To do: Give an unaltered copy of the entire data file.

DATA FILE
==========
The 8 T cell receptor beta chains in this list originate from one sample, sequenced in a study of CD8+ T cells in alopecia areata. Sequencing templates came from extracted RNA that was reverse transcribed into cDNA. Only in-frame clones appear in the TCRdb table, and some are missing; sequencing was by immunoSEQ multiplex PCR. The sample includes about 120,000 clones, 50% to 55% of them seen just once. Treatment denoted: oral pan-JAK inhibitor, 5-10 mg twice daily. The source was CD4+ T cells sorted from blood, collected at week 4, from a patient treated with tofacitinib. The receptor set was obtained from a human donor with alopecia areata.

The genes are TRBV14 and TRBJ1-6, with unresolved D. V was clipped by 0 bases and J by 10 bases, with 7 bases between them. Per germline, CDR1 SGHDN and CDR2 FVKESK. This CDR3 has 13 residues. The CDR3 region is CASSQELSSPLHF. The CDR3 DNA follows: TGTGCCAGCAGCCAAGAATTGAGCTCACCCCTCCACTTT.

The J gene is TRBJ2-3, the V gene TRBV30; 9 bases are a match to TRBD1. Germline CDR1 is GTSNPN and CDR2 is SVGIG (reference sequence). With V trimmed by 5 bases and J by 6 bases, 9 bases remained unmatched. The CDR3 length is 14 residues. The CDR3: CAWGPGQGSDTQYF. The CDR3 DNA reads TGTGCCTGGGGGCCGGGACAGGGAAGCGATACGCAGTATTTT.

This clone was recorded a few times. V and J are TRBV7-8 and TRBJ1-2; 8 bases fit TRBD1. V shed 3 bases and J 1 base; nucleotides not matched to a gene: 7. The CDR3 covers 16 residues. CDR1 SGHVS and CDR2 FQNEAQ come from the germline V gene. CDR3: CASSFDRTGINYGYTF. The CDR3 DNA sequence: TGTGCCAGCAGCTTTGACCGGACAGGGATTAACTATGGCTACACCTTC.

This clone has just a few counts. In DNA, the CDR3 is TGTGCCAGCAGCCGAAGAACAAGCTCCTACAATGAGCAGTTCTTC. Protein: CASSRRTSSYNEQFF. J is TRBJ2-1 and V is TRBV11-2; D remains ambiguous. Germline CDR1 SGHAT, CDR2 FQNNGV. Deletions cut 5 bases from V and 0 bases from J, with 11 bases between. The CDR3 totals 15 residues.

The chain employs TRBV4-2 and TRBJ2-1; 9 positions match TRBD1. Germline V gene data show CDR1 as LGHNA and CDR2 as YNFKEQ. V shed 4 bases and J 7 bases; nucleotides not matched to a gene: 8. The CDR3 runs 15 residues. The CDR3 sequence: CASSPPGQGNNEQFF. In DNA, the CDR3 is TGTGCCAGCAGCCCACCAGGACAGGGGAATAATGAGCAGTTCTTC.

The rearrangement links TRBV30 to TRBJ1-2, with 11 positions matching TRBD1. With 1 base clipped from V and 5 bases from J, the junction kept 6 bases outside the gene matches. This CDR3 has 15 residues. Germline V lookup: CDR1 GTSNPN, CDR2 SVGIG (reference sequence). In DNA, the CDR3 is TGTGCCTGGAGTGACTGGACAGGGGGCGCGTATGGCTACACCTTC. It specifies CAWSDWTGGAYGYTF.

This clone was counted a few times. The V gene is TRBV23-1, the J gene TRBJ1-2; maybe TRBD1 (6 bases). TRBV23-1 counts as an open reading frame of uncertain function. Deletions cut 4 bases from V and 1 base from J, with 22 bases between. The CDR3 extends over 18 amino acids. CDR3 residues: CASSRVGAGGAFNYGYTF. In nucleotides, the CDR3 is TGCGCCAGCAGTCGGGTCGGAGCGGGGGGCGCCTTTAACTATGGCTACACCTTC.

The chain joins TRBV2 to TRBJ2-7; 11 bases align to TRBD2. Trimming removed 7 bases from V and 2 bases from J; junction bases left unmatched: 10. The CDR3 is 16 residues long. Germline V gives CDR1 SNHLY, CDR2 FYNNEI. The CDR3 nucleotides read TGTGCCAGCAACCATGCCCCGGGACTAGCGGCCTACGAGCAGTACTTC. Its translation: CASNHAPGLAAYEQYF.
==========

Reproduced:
The 8 T cell receptor beta chains in this list originate from one sample, sequenced in a study of CD8+ T cells in alopecia areata. Sequencing templates came from extracted RNA that was reverse transcribed into cDNA. Only in-frame clones appear in the TCRdb table, and some are missing; sequencing was by immunoSEQ multiplex PCR. The sample includes about 120,000 clones, 50% to 55% of them seen just once. Treatment denoted: oral pan-JAK inhibitor, 5-10 mg twice daily. The source was CD4+ T cells sorted from blood, collected at week 4, from a patient treated with tofacitinib. The receptor set was obtained from a human donor with alopecia areata.

The genes are TRBV14 and TRBJ1-6, with unresolved D. V was clipped by 0 bases and J by 10 bases, with 7 bases between them. Per germline, CDR1 SGHDN and CDR2 FVKESK. This CDR3 has 13 residues. The CDR3 region is CASSQELSSPLHF. The CDR3 DNA follows: TGTGCCAGCAGCCAAGAATTGAGCTCACCCCTCCACTTT.

The J gene is TRBJ2-3, the V gene TRBV30; 9 bases are a match to TRBD1. Germline CDR1 is GTSNPN and CDR2 is SVGIG (reference sequence). With V trimmed by 5 bases and J by 6 bases, 9 bases remained unmatched. The CDR3 length is 14 residues. The CDR3: CAWGPGQGSDTQYF. The CDR3 DNA reads TGTGCCTGGGGGCCGGGACAGGGAAGCGATACGCAGTATTTT.

This clone was recorded a few times. V and J are TRBV7-8 and TRBJ1-2; 8 bases fit TRBD1. V shed 3 bases and J 1 base; nucleotides not matched to a gene: 7. The CDR3 covers 16 residues. CDR1 SGHVS and CDR2 FQNEAQ come from the germline V gene. CDR3: CASSFDRTGINYGYTF. The CDR3 DNA sequence: TGTGCCAGCAGCTTTGACCGGACAGGGATTAACTATGGCTACACCTTC.

This clone has just a few counts. In DNA, the CDR3 is TGTGCCAGCAGCCGAAGAACAAGCTCCTACAATGAGCAGTTCTTC. Protein: CASSRRTSSYNEQFF. J is TRBJ2-1 and V is TRBV11-2; D remains ambiguous. Germline CDR1 SGHAT, CDR2 FQNNGV. Deletions cut 5 bases from V and 0 bases from J, with 11 bases between. The CDR3 totals 15 residues.

The chain employs TRBV4-2 and TRBJ2-1; 9 positions match TRBD1. Germline V gene data show CDR1 as LGHNA and CDR2 as YNFKEQ. V shed 4 bases and J 7 bases; nucleotides not matched to a gene: 8. The CDR3 runs 15 residues. The CDR3 sequence: CASSPPGQGNNEQFF. In DNA, the CDR3 is TGTGCCAGCAGCCCACCAGGACAGGGGAATAATGAGCAGTTCTTC.

The rearrangement links TRBV30 to TRBJ1-2, with 11 positions matching TRBD1. With 1 base clipped from V and 5 bases from J, the junction kept 6 bases outside the gene matches. This CDR3 has 15 residues. Germline V lookup: CDR1 GTSNPN, CDR2 SVGIG (reference sequence). In DNA, the CDR3 is TGTGCCTGGAGTGACTGGACAGGGGGCGCGTATGGCTACACCTTC. It specifies CAWSDWTGGAYGYTF.

This clone was counted a few times. The V gene is TRBV23-1, the J gene TRBJ1-2; maybe TRBD1 (6 bases). TRBV23-1 counts as an open reading frame of uncertain function. Deletions cut 4 bases from V and 1 base from J, with 22 bases between. The CDR3 extends over 18 amino acids. CDR3 residues: CASSRVGAGGAFNYGYTF. In nucleotides, the CDR3 is TGCGCCAGCAGTCGGGTCGGAGCGGGGGGCGCCTTTAACTATGGCTACACCTTC.

The chain joins TRBV2 to TRBJ2-7; 11 bases align to TRBD2. Trimming removed 7 bases from V and 2 bases from J; junction bases left unmatched: 10. The CDR3 is 16 residues long. Germline V gives CDR1 SNHLY, CDR2 FYNNEI. The CDR3 nucleotides read TGTGCCAGCAACCATGCCCCGGGACTAGCGGCCTACGAGCAGTACTTC. Its translation: CASNHAPGLAAYEQYF.